your arms from side to side, come on everyone...do
the Mario! If that doesn't send you back in time,
nothing will. by Cole
2, 2005 - Learning
to play Mario and Luigi: Partners in Time, may feel
like you're trying to learn how to fly a helicopter.
But once you've flattened the learning curve you'll
be rewarded with an excellent RPG that exploits and
integrates the Dual Screen's capabilities like few
you're familiar with last year's Superstar Saga then
you'll have a little bit more of lead over other gamers
when it comes to learning all of the moves and button
commands. These moves and configurations should have
been spread out over the first hour or so of gameplay
so that players could get used to them and slowly
assimilate them into play. As it is you'll have to
do a lot of cross-referencing to keep this information
handy. You can always try the trial-by-fire approach
but in the long run you might neglect to incorporate
some powerful moves that can really help you out later
in the game.
to an invasion of a race of aliens called the Shroobs,
the Princess has been captured and the Mushroom Kingdom
is once again in danger. With the help of Professor
E. Gadd, Mario and Luigi have to travel back in time
to save Peaches and ultimately the kingdom. During
their travels they encounter baby versions of themselves.
These babies pair up with each of their older versions,
which means that you've got to baby-sit two characters.
Each of them are playable and possess different abilities
that you will need to use continue on your quest.
most RPGs you will travel around the map fighting
monsters and leveling-up. There is a lot more focus
on action and interaction in this version. Exploring,
collecting, puzzles and combat are the major elements
in the game and are exceptionally well balanced. The
top screen displays the map in good detail while you
perform the action with the characters on the bottom
screen such as looking for items to collect.
times you will encounter various obstacles that require
some puzzle-solving skills to pass. The adult character
has different abilities than the baby. The adult has
a spin move that allows him to float from ledge to
ledge. Both adult versions of Mario and Luigi can
grab each other's ankles and roll over objects and
enemies like a tank. The babies can tunnel underground
and throw hammers. There will be times when you have
to send the babies to the top of the screen to access
some hard-to-reach areas so they can throw a switch,
defeat an enemy, or otherwise open a path. Controlling
these different characters with their different moves
keeps the gameplay fresh and interesting.
the combat system is turn-based, Nintendo knows that
this can be boring so they've added some extra hands-on
control to keep the players involved with more interaction
during battles. Once you assign your moves you have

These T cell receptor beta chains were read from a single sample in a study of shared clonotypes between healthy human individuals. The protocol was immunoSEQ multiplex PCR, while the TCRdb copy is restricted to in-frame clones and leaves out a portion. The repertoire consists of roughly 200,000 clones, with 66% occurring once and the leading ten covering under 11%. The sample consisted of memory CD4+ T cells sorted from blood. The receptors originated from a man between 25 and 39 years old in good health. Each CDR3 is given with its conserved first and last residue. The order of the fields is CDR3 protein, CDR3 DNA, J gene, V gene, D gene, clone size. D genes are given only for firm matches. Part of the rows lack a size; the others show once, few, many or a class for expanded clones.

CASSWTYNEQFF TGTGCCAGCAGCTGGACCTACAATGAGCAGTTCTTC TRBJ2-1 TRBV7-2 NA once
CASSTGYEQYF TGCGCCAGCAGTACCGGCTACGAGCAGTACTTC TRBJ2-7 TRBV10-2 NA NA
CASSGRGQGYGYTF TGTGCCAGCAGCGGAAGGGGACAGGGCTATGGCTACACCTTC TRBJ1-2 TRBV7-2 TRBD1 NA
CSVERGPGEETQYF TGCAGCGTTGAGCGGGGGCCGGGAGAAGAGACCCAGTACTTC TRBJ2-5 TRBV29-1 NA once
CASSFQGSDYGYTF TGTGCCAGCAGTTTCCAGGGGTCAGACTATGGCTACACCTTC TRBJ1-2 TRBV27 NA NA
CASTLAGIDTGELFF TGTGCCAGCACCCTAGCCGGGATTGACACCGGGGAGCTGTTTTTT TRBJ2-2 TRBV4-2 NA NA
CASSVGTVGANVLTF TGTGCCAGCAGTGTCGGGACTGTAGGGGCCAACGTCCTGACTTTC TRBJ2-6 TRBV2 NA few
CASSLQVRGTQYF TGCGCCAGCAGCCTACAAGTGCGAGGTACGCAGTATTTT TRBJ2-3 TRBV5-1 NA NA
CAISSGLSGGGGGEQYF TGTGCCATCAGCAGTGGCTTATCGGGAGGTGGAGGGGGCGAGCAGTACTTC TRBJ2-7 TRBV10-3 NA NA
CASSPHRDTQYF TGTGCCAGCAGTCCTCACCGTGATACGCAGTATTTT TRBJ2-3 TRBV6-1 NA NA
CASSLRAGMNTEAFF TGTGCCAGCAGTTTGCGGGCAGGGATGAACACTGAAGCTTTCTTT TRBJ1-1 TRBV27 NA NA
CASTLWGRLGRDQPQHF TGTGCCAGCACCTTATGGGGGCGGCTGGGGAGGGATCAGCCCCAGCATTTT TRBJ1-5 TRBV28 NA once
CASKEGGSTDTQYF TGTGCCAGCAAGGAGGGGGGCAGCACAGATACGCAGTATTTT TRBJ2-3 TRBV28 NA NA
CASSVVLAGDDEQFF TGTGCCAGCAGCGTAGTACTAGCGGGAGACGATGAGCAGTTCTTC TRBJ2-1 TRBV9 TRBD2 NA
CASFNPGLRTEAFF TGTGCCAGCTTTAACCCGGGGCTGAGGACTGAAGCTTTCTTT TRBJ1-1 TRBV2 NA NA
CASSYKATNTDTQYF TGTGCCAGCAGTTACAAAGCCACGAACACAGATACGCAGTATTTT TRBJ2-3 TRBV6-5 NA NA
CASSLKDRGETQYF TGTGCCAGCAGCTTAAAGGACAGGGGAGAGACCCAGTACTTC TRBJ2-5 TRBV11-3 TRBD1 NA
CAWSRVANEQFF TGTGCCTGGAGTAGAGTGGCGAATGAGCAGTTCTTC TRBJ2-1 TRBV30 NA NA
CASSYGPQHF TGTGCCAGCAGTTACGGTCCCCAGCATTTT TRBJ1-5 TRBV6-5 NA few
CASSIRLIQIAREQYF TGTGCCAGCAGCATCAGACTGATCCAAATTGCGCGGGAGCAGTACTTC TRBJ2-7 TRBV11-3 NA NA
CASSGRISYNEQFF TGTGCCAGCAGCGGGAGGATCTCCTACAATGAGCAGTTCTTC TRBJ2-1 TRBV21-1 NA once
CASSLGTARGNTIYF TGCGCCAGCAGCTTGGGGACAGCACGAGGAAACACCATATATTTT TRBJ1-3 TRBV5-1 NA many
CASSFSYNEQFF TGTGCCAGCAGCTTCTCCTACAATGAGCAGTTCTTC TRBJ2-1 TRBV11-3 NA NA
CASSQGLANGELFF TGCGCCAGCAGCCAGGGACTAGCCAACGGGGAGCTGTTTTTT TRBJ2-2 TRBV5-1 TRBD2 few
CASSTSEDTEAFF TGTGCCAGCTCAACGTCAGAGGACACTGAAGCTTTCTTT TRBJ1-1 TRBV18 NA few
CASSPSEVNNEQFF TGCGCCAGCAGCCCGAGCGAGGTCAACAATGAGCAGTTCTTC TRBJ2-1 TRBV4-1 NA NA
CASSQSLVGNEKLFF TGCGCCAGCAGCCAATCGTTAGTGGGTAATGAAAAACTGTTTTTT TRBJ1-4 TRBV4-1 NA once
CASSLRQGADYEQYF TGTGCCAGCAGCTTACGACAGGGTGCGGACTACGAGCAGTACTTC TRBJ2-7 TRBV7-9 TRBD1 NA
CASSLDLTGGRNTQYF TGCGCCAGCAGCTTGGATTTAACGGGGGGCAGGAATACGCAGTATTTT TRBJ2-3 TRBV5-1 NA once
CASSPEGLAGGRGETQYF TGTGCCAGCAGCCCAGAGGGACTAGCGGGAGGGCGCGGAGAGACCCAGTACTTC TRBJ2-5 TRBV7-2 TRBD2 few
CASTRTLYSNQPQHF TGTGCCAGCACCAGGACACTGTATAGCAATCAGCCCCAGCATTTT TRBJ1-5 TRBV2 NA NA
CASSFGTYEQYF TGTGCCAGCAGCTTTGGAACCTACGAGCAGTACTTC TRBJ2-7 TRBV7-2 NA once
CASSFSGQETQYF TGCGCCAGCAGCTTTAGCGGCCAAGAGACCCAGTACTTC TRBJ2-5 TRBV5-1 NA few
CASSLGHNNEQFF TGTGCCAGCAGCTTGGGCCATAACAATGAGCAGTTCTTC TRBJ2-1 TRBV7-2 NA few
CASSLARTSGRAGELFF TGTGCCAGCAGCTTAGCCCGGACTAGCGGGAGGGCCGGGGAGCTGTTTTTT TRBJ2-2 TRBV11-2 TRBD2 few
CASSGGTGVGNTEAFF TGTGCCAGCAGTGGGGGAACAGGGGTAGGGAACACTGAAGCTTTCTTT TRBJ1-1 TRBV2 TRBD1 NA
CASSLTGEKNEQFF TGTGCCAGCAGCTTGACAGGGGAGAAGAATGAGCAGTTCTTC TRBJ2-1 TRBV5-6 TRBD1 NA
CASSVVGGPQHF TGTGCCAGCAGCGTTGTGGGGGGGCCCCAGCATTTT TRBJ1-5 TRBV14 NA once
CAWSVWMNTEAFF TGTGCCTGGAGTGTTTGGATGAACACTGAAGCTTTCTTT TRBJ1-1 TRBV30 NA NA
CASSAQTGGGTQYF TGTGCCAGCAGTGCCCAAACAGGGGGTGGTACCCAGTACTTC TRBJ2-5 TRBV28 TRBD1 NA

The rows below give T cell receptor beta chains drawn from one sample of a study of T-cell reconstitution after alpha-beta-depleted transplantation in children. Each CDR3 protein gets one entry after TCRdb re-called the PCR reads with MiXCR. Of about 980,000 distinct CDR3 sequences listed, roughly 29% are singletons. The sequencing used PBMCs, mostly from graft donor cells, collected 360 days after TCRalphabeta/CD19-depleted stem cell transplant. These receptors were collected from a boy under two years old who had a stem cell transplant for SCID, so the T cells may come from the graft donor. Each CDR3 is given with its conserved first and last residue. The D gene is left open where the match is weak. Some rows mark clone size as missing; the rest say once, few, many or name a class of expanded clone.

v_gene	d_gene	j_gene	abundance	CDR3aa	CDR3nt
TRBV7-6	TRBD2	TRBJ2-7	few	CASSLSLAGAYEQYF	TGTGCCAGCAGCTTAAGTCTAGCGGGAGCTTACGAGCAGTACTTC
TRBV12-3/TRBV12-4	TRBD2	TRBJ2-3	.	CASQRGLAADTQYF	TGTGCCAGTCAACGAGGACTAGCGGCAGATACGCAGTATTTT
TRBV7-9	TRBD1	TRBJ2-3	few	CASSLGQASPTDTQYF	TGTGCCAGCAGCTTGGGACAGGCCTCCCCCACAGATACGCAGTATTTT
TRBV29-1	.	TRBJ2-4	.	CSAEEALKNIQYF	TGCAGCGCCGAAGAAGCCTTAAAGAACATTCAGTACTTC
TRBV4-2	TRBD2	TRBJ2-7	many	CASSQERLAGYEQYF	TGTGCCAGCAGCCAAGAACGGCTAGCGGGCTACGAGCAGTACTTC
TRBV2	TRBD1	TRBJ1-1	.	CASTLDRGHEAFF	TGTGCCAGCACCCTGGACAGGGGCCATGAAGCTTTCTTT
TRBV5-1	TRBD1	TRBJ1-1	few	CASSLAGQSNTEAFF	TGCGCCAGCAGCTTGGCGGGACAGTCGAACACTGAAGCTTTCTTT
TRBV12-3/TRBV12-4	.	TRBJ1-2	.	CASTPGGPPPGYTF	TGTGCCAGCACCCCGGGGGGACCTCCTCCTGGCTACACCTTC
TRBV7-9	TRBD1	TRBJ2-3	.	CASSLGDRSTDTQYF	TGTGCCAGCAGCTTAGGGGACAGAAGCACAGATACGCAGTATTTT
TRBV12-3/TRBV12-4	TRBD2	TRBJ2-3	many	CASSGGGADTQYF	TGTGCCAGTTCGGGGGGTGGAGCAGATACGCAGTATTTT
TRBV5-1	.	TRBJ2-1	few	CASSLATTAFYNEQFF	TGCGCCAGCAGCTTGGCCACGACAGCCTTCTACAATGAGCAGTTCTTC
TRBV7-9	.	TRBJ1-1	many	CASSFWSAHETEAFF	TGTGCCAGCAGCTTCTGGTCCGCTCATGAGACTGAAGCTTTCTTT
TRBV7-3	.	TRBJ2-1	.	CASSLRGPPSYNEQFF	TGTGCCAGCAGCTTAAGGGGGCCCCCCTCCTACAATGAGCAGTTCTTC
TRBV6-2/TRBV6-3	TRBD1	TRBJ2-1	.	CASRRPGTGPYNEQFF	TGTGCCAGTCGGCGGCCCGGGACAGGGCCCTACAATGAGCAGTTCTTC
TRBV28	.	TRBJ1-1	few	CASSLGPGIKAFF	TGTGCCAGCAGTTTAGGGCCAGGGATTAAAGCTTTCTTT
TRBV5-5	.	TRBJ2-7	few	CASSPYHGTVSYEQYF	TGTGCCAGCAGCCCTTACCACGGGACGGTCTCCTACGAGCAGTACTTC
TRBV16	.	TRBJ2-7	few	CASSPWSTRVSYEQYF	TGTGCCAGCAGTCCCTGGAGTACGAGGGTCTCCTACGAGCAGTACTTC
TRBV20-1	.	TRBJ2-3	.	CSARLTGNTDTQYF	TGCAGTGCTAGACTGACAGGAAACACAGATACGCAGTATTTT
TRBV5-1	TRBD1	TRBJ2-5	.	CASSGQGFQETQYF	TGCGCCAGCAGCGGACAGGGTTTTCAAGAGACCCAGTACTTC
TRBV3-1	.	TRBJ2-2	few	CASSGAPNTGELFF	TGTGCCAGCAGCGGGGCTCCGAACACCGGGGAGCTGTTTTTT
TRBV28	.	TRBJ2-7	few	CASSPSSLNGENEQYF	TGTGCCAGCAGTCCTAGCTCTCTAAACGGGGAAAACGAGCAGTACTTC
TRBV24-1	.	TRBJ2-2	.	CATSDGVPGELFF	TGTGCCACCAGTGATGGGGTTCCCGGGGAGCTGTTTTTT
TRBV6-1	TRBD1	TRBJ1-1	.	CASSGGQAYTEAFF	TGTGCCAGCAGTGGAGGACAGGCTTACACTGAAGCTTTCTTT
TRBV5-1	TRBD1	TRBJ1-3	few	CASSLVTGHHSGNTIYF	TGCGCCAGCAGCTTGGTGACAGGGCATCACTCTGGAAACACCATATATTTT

the ability to add more damage. You can also block
attacks but all of these extra moves are based on
timing. You have to hit the button at the right time
in order to access these extra combat moves. The timing
is based upon your character's interaction with the
enemy. You will have to press a button a split second
before you jump on your enemy's head to add more power
to the attack. Or you might have to hit the jump button
just prior to taking a hit from the enemy to get out
of the way. The babies can also be launched at the
enemy for more damage or all four characters can combine
their energies into one huge assault attack. This
extra interaction is a great way to maintain the flow
of the gameplay.
dual screen really comes in handy as it's used for
a variety of useful purposes such as splitting and
isolating regions, keeping track of the other two
characters, viewing the map and accessing the interface
while performing other duties on the other screen.
You don't need the stylus. All actions can be accessed
by the touch screen and the face buttons, or combinations
are some laugh-out-loud moments that are just downright
silly. It's not that the comedy wanders into adult
subject matter, it's just that various crazy scenes
also seem ridiculous to the characters in the game.
As though they are sentient of the fact that they
are in a wacky videogame.
graphics are good but not of excellent quality. Due
to the relatively huge nature of RPGs, this is excusable,
and Mario & Luigi: Partners in Time is no exception.
There is an overall lack of detail to the backgrounds
which are relegated to close proximity since the top
screen shows the overall map and the bottom screen
focuses in on a relatively small area. There are no
large, expansive vistas. What we get are very colorful
graphics depicting bite-sized portions of this strange
dimension. Mario and Luigi can be just barely identifiable
in some scenes where the perspective is quite distant.
is no stranger to RPGs but there are probably no stranger
RPGs than this one. Highly recommended.